These elements are more fitting of an opera than a motion picture. Director Leos Carax sprinkles on some images that scream art-house indulgence, such as a dream sequence where characters spiral naked down a waterfall of blood. Despite his title, there's nothing ambiguous in that at all. Excessive in every way, Pola X flounders and drowns in its own melodrama.

Ambiguous enough for ya?



Pola X

Facts and Figures

Run time: 134 mins

In Theaters: Saturday 9th October 1999

Distributed by: Winstar Cinema

Reviews

Contactmusic.com: 2 / 5

Rotten Tomatoes: 76%
Fresh: 19 Rotten: 6

IMDB: 5.9 / 10

Cast & Crew

Director:

Producer:

Starring: as Pierre, Yekaterina Golubeva as Isabelle, as Marie, as Lucie, as Thibault

Contactmusic


Links



Advertisement

New Movies

Imperium Movie Review

Imperium Movie Review

First-time filmmaker Daniel Ragussis takes an unusual approach to this thriller. Since it's based on...

The Girl With All the Gifts Movie Review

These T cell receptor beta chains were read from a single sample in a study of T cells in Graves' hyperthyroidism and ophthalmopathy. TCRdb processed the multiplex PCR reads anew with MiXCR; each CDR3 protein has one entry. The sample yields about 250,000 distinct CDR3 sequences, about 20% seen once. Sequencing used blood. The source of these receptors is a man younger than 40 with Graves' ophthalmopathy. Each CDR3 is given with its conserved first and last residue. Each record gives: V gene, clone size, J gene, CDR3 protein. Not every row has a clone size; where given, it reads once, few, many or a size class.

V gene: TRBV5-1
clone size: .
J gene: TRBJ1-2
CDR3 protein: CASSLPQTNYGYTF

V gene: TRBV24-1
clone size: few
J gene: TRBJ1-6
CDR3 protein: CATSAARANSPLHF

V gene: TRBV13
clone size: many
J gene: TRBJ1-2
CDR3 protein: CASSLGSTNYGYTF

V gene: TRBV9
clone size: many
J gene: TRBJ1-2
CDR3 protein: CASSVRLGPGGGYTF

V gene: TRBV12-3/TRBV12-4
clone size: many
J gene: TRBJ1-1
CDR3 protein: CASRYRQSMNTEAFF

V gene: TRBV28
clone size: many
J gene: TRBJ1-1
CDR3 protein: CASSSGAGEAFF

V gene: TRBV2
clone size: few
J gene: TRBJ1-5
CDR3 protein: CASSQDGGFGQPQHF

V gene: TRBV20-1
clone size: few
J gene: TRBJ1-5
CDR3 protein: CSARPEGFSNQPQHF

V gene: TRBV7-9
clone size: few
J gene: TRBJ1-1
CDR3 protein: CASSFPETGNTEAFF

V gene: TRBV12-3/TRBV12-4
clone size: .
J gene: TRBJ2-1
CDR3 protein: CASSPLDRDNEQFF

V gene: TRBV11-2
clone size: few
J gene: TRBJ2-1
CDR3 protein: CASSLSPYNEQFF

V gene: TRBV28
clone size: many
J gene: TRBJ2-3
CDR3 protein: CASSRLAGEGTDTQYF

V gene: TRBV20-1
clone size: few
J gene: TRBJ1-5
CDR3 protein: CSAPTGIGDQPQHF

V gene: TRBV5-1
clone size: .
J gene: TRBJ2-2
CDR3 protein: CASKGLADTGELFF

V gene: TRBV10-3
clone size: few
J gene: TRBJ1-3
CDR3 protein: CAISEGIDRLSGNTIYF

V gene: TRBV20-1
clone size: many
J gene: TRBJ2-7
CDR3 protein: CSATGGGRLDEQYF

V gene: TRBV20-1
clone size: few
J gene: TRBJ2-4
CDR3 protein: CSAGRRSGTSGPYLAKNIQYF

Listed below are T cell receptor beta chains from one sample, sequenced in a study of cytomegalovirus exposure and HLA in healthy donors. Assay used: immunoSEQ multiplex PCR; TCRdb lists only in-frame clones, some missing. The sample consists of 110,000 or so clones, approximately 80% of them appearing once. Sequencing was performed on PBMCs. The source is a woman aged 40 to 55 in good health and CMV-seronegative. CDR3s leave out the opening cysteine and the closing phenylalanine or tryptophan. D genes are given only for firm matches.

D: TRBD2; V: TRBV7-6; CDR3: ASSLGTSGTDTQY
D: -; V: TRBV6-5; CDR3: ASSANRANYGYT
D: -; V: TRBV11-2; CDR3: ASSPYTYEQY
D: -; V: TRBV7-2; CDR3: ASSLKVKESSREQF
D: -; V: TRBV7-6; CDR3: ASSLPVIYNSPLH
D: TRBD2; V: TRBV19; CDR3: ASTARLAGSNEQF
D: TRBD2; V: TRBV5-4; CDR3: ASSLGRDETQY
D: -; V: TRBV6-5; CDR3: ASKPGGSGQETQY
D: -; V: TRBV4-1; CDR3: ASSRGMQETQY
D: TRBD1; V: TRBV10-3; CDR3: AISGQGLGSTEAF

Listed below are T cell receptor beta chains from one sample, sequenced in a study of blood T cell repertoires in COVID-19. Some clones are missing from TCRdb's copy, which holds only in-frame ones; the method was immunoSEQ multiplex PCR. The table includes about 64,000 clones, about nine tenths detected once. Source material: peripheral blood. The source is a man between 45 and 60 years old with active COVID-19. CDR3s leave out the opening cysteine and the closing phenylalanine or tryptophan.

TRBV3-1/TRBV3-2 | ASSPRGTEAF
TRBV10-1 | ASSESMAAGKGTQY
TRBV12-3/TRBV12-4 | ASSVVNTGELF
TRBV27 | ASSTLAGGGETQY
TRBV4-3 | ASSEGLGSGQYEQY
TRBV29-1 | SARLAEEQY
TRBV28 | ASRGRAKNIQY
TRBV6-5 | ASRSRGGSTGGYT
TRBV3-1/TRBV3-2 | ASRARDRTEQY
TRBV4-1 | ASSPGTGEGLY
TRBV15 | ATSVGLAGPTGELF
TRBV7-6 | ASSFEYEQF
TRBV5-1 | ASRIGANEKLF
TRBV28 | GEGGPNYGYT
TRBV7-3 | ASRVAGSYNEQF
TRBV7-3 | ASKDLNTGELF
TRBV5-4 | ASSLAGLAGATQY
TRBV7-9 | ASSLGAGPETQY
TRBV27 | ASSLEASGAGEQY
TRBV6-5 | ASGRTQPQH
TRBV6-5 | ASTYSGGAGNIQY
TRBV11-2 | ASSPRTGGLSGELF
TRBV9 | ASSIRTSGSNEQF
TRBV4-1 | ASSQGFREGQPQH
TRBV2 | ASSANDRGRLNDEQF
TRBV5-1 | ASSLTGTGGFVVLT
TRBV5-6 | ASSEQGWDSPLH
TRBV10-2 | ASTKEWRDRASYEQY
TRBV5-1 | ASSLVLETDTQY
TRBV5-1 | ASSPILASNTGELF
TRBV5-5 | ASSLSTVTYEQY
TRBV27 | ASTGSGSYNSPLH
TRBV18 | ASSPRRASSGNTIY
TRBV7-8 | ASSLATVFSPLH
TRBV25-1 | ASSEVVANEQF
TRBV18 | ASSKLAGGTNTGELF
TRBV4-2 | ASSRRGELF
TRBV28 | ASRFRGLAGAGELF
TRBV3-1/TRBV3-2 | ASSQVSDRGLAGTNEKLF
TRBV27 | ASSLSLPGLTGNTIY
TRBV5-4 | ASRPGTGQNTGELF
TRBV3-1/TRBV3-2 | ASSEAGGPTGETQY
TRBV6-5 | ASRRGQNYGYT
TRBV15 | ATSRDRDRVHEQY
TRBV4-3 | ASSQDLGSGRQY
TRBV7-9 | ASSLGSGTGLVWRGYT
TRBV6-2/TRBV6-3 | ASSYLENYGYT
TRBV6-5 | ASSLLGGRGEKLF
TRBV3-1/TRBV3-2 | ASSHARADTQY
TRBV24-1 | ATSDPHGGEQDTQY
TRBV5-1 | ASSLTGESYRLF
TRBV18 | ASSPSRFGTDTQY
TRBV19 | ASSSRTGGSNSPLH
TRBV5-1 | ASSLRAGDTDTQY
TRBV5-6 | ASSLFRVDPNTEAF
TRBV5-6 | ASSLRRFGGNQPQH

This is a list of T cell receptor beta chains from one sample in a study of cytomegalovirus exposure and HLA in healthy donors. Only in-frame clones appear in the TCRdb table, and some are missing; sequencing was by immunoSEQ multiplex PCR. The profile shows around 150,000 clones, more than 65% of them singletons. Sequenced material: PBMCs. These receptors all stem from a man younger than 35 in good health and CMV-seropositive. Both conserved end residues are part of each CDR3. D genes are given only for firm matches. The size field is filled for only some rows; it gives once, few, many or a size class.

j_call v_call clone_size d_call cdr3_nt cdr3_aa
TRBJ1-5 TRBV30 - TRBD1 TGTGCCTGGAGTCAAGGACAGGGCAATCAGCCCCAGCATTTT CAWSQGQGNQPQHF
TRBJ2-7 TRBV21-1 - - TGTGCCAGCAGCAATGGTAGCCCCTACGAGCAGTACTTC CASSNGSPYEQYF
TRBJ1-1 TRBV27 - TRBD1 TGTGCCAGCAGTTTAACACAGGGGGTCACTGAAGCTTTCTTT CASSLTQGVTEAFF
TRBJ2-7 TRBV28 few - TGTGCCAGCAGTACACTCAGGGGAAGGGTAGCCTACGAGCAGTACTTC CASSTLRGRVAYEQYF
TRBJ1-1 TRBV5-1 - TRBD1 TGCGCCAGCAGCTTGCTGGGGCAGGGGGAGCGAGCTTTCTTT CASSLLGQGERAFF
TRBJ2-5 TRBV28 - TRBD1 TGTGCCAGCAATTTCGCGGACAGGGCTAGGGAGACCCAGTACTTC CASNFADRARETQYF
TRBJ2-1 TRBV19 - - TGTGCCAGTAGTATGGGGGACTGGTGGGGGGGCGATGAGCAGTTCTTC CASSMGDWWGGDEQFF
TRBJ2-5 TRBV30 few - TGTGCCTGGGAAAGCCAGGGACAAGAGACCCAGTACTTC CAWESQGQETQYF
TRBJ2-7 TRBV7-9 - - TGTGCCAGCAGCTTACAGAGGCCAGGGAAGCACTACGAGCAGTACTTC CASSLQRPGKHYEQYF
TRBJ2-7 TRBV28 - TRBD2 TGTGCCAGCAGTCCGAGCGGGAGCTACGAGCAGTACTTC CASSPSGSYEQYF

The Girl With All the Gifts Movie Review

Like a 10-years-later follow-up to 28 Days Later, this small British thriller takes a refreshingly...

The Magnificent Seven Movie Review

The Magnificent Seven Movie Review

Director Antoine Fuqua brings his usual fascination with violence to this remake of the iconic...

Bridget Jones's Baby Movie Review

Bridget Jones's Baby Movie Review

As it's been 12 years since the last Bridget Jones movie, expectations aren't too high...

The Beatles: Eight Days a Week - The Touring Years Movie Review

The Beatles: Eight Days a Week - The Touring Years Movie Review

A-list director Ron Howard worked with the surviving Beatles to assemble this engaging documentary, which...

Blair Witch Movie Review

Blair Witch Movie Review

It's been 17 years since The Blair Witch Project shook up the cinema and created...

Anthropoid Movie Review

Anthropoid Movie Review